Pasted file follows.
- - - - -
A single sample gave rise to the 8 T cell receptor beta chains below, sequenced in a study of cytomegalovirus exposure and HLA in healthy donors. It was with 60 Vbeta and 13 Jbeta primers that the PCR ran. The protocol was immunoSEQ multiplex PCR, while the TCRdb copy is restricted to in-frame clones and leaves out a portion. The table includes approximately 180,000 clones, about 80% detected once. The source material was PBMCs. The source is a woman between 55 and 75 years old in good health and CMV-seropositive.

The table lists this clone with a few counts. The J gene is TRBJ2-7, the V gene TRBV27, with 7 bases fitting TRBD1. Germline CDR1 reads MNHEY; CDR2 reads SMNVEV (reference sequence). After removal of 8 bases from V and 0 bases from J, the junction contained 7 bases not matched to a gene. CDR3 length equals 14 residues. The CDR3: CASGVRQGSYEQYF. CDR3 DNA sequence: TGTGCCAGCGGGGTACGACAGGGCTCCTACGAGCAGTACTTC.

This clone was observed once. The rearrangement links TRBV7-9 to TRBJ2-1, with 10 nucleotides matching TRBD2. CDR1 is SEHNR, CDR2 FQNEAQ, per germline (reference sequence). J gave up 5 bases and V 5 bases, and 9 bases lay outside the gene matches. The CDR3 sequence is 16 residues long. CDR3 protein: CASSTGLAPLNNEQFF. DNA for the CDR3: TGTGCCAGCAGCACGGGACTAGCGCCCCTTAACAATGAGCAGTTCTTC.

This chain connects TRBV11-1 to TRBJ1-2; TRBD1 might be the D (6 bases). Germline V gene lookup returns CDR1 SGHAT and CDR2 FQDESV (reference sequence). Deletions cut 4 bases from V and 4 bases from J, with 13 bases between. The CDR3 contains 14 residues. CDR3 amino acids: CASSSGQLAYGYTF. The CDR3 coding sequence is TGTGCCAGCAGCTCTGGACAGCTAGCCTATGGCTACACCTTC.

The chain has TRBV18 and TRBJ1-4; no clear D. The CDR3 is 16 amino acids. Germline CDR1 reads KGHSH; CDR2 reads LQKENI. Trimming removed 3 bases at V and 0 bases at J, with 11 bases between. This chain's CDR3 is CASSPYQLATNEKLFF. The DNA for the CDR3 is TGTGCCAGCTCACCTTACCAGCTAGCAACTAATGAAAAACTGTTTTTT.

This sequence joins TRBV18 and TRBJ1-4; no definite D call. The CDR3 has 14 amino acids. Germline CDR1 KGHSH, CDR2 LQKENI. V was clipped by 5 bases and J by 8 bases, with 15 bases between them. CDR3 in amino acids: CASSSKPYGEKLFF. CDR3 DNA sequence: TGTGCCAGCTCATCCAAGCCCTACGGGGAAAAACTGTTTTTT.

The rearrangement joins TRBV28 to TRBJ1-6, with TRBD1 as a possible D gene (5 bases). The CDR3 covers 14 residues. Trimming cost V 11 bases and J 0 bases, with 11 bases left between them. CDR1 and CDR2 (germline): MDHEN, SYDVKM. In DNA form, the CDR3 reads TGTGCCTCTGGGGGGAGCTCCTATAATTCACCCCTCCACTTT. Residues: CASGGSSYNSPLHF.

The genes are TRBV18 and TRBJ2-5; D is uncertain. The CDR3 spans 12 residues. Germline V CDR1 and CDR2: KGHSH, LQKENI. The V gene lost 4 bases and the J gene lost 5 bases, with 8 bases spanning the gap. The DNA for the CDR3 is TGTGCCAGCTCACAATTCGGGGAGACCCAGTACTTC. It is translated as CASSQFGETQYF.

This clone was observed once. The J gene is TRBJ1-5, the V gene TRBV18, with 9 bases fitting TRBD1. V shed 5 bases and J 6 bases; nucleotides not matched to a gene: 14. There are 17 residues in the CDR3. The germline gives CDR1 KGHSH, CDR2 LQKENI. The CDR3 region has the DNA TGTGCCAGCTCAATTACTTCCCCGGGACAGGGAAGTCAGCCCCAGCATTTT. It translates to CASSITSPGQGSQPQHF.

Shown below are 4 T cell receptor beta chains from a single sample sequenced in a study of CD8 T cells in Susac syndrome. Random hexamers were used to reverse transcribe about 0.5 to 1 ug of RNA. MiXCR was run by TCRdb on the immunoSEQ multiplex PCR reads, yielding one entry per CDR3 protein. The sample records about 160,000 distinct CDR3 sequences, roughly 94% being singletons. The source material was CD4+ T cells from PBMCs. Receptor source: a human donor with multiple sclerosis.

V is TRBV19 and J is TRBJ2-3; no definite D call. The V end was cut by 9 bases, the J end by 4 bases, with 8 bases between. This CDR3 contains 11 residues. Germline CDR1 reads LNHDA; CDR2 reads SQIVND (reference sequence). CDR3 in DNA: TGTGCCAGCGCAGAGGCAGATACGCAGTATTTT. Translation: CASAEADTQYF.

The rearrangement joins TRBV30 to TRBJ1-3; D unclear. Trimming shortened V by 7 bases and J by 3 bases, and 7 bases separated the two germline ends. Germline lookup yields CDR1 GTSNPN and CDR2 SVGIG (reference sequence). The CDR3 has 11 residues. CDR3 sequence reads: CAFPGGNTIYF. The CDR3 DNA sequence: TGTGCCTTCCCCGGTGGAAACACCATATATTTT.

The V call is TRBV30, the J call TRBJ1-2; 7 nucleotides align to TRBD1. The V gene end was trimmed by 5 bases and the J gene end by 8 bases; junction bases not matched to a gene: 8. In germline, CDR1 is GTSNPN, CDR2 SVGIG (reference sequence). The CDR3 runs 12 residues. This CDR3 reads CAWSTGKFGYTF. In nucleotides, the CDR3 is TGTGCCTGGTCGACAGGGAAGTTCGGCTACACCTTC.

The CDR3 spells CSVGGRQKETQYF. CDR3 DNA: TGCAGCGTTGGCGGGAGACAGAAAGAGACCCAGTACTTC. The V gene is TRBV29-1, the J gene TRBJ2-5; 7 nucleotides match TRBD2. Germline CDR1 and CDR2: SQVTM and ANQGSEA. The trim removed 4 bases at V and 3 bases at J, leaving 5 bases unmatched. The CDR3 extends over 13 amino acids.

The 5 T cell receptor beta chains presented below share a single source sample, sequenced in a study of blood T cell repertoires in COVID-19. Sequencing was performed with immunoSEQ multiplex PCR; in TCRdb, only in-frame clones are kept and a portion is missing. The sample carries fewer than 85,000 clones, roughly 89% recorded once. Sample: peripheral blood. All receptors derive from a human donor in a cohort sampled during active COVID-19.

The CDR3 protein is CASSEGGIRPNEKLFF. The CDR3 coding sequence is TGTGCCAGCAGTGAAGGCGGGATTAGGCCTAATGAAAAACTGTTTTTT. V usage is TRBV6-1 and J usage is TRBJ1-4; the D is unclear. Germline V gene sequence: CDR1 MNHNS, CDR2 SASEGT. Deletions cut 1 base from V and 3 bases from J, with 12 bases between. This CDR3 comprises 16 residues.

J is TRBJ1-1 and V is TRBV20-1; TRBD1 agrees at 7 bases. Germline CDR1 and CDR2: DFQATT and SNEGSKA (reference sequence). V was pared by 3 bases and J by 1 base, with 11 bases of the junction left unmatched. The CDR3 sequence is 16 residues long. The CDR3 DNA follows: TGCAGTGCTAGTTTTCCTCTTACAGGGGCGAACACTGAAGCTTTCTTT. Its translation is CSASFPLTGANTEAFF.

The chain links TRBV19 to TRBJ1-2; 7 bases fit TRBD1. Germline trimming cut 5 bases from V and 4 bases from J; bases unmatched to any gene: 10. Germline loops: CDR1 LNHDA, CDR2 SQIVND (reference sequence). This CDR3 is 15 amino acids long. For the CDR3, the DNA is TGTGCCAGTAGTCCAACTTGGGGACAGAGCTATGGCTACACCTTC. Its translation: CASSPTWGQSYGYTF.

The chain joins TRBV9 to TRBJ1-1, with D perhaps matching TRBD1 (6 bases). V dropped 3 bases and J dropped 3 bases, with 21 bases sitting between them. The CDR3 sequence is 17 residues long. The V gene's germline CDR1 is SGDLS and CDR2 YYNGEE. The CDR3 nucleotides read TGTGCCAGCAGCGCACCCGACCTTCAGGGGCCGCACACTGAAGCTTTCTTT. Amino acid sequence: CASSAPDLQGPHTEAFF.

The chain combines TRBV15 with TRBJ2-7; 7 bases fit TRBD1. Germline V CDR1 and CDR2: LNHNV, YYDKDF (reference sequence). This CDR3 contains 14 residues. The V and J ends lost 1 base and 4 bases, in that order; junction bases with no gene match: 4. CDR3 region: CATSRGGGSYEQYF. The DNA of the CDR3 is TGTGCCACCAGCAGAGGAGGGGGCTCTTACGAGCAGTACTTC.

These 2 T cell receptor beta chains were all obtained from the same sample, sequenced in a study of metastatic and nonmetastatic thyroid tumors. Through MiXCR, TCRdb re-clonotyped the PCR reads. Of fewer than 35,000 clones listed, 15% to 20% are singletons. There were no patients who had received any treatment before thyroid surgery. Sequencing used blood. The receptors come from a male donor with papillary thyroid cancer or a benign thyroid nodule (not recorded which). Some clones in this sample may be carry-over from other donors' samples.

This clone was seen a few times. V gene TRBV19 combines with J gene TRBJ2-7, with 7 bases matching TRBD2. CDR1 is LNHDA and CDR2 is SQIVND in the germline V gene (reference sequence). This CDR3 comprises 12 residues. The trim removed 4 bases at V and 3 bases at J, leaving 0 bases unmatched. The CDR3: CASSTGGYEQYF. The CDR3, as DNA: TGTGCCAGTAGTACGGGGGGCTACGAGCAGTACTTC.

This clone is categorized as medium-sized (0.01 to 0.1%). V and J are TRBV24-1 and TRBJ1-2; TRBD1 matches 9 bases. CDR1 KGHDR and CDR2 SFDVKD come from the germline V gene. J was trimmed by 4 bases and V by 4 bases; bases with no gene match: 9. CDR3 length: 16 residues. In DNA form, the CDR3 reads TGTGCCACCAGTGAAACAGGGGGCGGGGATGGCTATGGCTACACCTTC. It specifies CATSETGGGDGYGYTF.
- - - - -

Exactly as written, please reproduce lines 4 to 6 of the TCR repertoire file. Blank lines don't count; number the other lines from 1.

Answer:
This chain connects TRBV11-1 to TRBJ1-2; TRBD1 might be the D (6 bases). Germline V gene lookup returns CDR1 SGHAT and CDR2 FQDESV (reference sequence). Deletions cut 4 bases from V and 4 bases from J, with 13 bases between. The CDR3 contains 14 residues. CDR3 amino acids: CASSSGQLAYGYTF. The CDR3 coding sequence is TGTGCCAGCAGCTCTGGACAGCTAGCCTATGGCTACACCTTC.

The chain has TRBV18 and TRBJ1-4; no clear D. The CDR3 is 16 amino acids. Germline CDR1 reads KGHSH; CDR2 reads LQKENI. Trimming removed 3 bases at V and 0 bases at J, with 11 bases between. This chain's CDR3 is CASSPYQLATNEKLFF. The DNA for the CDR3 is TGTGCCAGCTCACCTTACCAGCTAGCAACTAATGAAAAACTGTTTTTT.

This sequence joins TRBV18 and TRBJ1-4; no definite D call. The CDR3 has 14 amino acids. Germline CDR1 KGHSH, CDR2 LQKENI. V was clipped by 5 bases and J by 8 bases, with 15 bases between them. CDR3 in amino acids: CASSSKPYGEKLFF. CDR3 DNA sequence: TGTGCCAGCTCATCCAAGCCCTACGGGGAAAAACTGTTTTTT.